Zibby: Totally. But don’t put the phone down now listeners or you won't be able to hear this podcast. Do it later. You can toss it out the window, but not yet. [laughs]
To switch gears a little, I found the part that you wrote about your dad and your relationship with him and how he was undergoing chemotherapy when you were growing up to be so moving and so open. I really, really appreciate that you shared that in the story. It opened up a whole new side of you. I've known you for such a long time. I didn't even know that. I'm really glad you shared it. Thank you. You say in your book you learned that life wasn’t fair from an early age. That was your takeaway because all your friend’s dads were there. Why was your dad the one coming home throwing up, which is heartbreaking.
Although he overcame that part of the disease, he eventually succumbed to esophageal cancer years later when he was sixty-six. You ended up going away on a retreat after he passed away. You say in the book that you hadn’t mourned properly. I feel like that, by the way, is putting so much pressure on yourself. I'm thinking, “God, is there a right way to mourn?” You started having all these physical, medical type issues as a result because our bodies, we can't fool them for that long. Sorry. That was a really long introduction to this question.
How do you think that your dad’s sickness has shaped you into who you’ve become?
Lyss: Let me backtrack. When he was sick and I was younger, it was hard for me. Again, my friends’ fathers were healthy. Everyone's dads were around. My dad was [indiscernible]. I was spending a lot of time as teenager. He was sick when I was younger [indiscernible]. I have very few memories of that [indiscernible]. [indiscernible] I remember vividly spending a lot of time [indiscernible]. I remember he would come home very sick. That affected me. I called one of my girlfriends after a hospital visit with him. I was hysterical crying. She said, “I know. I had a really bad day too. My nail polish chipped,” and blah blah blah. Again, that was her mind that she had a bad day, at the time you're fifteen, you're going on a date, and your nail polish chips.
I remember going up to my mom. I was hysterically crying. My mom’s like, “You know what? Life isn't fair. You're going to get through this. It’s going to make you stronger.” Back then, I didn't understand it. When you have a sick parent -- I had a younger sister who I needed to be there for. I needed to be strong. It made me a lot stronger. Going back to the mourning part, there's no right or wrong way to mourn. What happened to me was as a parent, I always knew he was going to pass away. The question was always when. He got much sicker as he got older. [indiscernible] when he passed away, we had the funeral. We sat shiva. In the Jewish religion, that's what you do. Then it was back to the kids, back to work. Personally, I don't think I took enough time to really mourn, if that makes any sense. There's no rhyme or reason. Everybody has their different ways of doing it. For me personally, I think I needed just a little bit more time. I went back to, boom, everything just the way that it was the day that we were done sitting shiva.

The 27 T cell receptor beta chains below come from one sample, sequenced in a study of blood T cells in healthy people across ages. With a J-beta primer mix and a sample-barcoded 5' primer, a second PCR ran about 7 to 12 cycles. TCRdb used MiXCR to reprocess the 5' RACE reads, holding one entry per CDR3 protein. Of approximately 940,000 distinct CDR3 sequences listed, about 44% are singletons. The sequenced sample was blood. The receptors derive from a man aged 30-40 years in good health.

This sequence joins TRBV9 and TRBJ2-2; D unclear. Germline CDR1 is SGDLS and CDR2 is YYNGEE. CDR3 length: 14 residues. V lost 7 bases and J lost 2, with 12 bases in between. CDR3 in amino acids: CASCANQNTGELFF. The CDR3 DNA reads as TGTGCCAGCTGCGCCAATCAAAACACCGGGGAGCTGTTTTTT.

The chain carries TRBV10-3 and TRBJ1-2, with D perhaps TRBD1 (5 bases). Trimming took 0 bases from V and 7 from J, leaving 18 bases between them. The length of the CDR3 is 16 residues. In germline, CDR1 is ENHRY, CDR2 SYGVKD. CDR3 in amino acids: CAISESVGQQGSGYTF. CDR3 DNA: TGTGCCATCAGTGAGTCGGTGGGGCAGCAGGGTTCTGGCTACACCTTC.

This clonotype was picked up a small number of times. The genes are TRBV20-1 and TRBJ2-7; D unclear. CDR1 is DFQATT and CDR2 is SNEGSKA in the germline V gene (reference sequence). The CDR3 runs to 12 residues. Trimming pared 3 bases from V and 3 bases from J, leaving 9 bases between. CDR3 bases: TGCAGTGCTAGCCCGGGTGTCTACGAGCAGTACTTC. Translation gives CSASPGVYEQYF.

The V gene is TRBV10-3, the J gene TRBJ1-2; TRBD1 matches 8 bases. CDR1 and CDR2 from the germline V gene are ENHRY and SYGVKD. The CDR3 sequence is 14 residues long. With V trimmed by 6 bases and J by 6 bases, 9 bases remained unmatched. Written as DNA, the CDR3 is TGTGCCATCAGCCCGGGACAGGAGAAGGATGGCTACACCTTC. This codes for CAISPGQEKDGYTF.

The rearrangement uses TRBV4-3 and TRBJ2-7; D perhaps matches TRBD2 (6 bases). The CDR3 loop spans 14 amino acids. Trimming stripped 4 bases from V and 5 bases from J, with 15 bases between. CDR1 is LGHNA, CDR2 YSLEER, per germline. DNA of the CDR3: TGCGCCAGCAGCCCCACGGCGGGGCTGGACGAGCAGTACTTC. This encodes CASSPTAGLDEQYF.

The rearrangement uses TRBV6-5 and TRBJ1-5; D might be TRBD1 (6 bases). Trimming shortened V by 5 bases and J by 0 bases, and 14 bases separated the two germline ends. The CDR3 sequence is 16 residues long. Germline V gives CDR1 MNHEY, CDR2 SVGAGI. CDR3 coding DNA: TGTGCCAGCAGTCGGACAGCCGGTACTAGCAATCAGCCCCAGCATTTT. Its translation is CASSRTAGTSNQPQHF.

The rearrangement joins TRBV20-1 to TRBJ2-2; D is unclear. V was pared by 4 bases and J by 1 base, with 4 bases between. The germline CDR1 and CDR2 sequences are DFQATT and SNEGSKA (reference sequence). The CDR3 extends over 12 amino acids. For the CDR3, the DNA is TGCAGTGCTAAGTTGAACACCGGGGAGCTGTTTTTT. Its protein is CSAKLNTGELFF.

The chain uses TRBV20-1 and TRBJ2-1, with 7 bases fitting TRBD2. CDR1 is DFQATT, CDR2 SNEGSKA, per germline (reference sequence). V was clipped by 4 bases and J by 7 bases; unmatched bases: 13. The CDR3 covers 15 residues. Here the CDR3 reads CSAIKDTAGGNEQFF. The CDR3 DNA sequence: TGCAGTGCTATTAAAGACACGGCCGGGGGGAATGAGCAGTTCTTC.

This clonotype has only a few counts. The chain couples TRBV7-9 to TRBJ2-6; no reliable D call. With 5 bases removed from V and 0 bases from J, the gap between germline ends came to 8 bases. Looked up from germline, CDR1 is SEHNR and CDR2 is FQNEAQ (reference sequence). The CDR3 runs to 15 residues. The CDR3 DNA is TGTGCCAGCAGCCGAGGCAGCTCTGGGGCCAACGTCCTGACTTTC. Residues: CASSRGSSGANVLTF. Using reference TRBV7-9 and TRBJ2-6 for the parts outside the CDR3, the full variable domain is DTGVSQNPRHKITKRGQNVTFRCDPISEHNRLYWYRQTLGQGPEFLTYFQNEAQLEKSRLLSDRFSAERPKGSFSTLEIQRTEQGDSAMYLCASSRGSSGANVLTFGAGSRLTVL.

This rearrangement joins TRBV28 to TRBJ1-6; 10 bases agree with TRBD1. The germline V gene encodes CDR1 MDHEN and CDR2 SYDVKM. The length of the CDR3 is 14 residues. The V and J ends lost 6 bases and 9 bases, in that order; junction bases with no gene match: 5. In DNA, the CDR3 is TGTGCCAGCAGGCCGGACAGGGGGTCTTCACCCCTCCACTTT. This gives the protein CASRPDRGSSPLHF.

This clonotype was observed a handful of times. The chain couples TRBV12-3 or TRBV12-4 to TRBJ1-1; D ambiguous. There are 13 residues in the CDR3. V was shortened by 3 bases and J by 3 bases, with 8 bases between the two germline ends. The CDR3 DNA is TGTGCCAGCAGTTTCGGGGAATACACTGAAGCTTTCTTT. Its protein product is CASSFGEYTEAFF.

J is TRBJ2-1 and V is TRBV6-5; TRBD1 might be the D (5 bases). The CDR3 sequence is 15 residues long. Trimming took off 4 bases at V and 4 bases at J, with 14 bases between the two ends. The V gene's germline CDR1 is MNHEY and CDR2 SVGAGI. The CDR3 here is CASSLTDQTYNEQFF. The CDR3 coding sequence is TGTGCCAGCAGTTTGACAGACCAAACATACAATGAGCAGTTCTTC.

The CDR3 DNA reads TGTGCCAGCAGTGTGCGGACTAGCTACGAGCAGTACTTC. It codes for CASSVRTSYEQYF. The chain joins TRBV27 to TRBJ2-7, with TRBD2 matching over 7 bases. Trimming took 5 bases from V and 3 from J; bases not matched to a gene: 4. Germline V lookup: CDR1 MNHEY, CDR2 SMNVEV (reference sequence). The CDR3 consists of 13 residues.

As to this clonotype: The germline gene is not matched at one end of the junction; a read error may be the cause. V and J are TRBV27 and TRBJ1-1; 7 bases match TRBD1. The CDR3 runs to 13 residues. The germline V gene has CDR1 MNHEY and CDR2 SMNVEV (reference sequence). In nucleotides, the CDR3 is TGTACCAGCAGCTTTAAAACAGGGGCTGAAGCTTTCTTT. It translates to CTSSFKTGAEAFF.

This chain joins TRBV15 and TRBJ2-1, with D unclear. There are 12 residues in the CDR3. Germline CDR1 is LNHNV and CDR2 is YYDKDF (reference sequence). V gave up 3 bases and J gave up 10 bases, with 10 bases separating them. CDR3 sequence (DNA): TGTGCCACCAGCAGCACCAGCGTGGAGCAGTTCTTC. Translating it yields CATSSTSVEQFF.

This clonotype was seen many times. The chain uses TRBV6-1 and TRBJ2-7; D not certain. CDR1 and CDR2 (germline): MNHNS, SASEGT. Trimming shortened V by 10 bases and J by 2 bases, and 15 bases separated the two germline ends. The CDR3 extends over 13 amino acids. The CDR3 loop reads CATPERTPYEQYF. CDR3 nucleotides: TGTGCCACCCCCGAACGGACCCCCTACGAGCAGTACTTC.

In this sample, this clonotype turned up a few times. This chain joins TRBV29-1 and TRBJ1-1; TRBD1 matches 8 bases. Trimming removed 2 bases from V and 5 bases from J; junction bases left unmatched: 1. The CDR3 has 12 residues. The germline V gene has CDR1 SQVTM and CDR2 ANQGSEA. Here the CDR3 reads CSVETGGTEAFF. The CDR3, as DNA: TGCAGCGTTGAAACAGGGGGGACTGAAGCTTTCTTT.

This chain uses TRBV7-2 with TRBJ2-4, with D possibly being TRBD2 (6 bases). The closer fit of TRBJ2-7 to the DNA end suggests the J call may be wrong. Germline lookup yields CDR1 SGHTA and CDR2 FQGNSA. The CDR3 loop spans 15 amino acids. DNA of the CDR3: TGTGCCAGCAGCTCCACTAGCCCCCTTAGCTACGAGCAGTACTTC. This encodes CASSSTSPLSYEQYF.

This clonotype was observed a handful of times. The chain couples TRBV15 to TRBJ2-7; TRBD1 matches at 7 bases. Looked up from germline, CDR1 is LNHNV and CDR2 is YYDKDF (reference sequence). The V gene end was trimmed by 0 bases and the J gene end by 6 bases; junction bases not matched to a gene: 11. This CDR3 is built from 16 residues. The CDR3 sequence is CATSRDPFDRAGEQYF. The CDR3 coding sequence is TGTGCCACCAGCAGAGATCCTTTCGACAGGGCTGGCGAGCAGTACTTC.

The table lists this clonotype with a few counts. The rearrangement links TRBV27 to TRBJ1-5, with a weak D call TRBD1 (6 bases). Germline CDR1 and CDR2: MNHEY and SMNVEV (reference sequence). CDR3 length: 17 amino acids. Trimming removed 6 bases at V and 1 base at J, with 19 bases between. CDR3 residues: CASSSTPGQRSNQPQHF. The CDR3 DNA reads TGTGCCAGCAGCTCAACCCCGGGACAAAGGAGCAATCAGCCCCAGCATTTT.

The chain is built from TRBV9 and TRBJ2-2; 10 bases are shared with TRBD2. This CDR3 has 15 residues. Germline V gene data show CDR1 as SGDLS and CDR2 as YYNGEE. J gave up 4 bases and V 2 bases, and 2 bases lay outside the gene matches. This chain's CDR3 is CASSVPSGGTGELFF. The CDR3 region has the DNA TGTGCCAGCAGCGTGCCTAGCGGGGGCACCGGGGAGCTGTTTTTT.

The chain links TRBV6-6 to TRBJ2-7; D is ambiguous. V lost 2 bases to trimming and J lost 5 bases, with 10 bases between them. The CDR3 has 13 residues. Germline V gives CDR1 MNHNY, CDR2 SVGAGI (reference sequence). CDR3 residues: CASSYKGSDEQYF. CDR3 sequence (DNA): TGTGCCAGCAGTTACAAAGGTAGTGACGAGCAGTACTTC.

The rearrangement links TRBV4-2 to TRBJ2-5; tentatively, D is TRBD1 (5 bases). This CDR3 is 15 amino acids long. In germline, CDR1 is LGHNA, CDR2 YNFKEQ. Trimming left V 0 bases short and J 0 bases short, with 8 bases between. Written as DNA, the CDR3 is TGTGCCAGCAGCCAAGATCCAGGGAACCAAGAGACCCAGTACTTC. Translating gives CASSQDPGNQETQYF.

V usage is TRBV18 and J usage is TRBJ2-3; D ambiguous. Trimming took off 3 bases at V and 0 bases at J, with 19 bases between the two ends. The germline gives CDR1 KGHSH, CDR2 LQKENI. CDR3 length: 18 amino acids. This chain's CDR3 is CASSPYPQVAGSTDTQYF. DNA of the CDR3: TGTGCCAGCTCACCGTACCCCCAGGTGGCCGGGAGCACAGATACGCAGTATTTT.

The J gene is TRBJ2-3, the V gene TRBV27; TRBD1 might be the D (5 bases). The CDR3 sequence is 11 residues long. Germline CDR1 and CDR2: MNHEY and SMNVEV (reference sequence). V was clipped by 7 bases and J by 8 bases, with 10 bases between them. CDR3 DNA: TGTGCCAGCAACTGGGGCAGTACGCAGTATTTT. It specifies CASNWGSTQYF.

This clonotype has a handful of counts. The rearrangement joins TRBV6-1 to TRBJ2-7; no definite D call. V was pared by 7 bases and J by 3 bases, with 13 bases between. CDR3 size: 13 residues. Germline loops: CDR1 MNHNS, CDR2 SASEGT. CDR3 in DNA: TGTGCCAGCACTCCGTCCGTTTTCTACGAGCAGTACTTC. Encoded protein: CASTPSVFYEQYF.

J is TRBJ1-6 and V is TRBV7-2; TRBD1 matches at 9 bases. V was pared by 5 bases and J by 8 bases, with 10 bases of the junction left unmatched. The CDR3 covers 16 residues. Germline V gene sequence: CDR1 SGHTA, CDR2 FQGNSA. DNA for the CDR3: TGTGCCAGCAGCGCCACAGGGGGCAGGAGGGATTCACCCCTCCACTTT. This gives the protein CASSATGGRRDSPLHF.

To make a long story short, also what happened to me was I started -- again, I wasn’t properly eating. I wasn’t exercising. I wasn’t taking care of myself. I wasn’t feeling well. I was getting very, very, very bad urinary tract infections. No, it wasn’t from sex. Everybody thinks you're probably having a lot of sex. I believe it’s the stress that was building up inside. I was keeping it inside of me. They say that urinary tract infections can be caused by a lot of stress. When I started going to these different doctors, they sent me to a specialist. I’d get one. It would go away. I’d have another one the next day. I know that UTIs, they supposedly do come back once you get them, but this was not normal the way that they kept coming back. I went to another specialist. He said, “Let's send you for a CAT scan. You need an MRI. You need this. You need that. You're going to need to come in. We’re going to need to put you under. I'm going to need to do more tests on you.”
I'm saying to myself, “Let’s take a deep breath. Why don't you go on a retreat by yourself? Before you do any of this, which you're probably going to have to do, just go on a yoga retreat.” To make a long story short, my friend from college actually just started [indiscernible]. It’s called [indiscernible]. It’s up in the Berkshires. It’s yoga, wellness. I said, “Sign me up. I'm going. I have to do this for myself.” I went. I sat down with somebody. I told them how I was feeling. I was sluggish. My foods that I was eating that were terrible, that weren’t healthy, too many sugar foods. I wasn’t exercising. After a few days there I felt so much better with the healthy eating, with the walking, with the exercising.